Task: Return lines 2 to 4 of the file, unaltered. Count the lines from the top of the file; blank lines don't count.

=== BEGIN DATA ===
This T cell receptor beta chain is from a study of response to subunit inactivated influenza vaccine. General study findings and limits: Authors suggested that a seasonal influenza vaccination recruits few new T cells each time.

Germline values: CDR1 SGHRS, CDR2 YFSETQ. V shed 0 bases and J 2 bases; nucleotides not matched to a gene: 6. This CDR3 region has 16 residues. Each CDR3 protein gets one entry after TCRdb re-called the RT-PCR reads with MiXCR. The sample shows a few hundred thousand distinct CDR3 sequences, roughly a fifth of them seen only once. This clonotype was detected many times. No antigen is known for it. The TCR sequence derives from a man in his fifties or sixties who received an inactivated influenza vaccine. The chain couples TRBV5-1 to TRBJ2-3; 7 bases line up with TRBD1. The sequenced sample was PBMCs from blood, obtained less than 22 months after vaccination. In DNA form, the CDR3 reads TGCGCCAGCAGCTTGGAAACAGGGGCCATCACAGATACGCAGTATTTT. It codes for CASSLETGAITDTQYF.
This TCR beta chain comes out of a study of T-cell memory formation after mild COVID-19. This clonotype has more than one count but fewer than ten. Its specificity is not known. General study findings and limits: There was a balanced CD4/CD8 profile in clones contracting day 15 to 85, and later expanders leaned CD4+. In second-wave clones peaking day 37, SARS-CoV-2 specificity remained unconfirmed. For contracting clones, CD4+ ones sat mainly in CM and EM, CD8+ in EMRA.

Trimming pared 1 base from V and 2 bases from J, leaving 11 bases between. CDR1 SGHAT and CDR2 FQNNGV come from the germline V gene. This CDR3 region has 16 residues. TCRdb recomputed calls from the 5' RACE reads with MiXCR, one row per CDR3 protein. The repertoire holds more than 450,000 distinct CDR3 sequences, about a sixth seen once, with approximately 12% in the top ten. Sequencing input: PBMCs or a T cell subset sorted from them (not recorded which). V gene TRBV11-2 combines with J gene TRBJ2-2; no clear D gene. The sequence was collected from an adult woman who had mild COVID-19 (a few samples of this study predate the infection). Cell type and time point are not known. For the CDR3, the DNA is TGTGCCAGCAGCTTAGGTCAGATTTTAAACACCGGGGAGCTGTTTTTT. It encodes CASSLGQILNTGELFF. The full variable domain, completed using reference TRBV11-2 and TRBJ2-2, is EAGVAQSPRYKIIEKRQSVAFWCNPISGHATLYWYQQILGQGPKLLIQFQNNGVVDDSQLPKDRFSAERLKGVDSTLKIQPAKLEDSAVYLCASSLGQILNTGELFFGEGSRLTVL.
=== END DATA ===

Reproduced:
Germline values: CDR1 SGHRS, CDR2 YFSETQ. V shed 0 bases and J 2 bases; nucleotides not matched to a gene: 6. This CDR3 region has 16 residues. Each CDR3 protein gets one entry after TCRdb re-called the RT-PCR reads with MiXCR. The sample shows a few hundred thousand distinct CDR3 sequences, roughly a fifth of them seen only once. This clonotype was detected many times. No antigen is known for it. The TCR sequence derives from a man in his fifties or sixties who received an inactivated influenza vaccine. The chain couples TRBV5-1 to TRBJ2-3; 7 bases line up with TRBD1. The sequenced sample was PBMCs from blood, obtained less than 22 months after vaccination. In DNA form, the CDR3 reads TGCGCCAGCAGCTTGGAAACAGGGGCCATCACAGATACGCAGTATTTT. It codes for CASSLETGAITDTQYF.
This TCR beta chain comes out of a study of T-cell memory formation after mild COVID-19. This clonotype has more than one count but fewer than ten. Its specificity is not known. General study findings and limits: There was a balanced CD4/CD8 profile in clones contracting day 15 to 85, and later expanders leaned CD4+. In second-wave clones peaking day 37, SARS-CoV-2 specificity remained unconfirmed. For contracting clones, CD4+ ones sat mainly in CM and EM, CD8+ in EMRA.

Trimming pared 1 base from V and 2 bases from J, leaving 11 bases between. CDR1 SGHAT and CDR2 FQNNGV come from the germline V gene. This CDR3 region has 16 residues. TCRdb recomputed calls from the 5' RACE reads with MiXCR, one row per CDR3 protein. The repertoire holds more than 450,000 distinct CDR3 sequences, about a sixth seen once, with approximately 12% in the top ten. Sequencing input: PBMCs or a T cell subset sorted from them (not recorded which). V gene TRBV11-2 combines with J gene TRBJ2-2; no clear D gene. The sequence was collected from an adult woman who had mild COVID-19 (a few samples of this study predate the infection). Cell type and time point are not known. For the CDR3, the DNA is TGTGCCAGCAGCTTAGGTCAGATTTTAAACACCGGGGAGCTGTTTTTT. It encodes CASSLGQILNTGELFF. The full variable domain, completed using reference TRBV11-2 and TRBJ2-2, is EAGVAQSPRYKIIEKRQSVAFWCNPISGHATLYWYQQILGQGPKLLIQFQNNGVVDDSQLPKDRFSAERLKGVDSTLKIQPAKLEDSAVYLCASSLGQILNTGELFFGEGSRLTVL.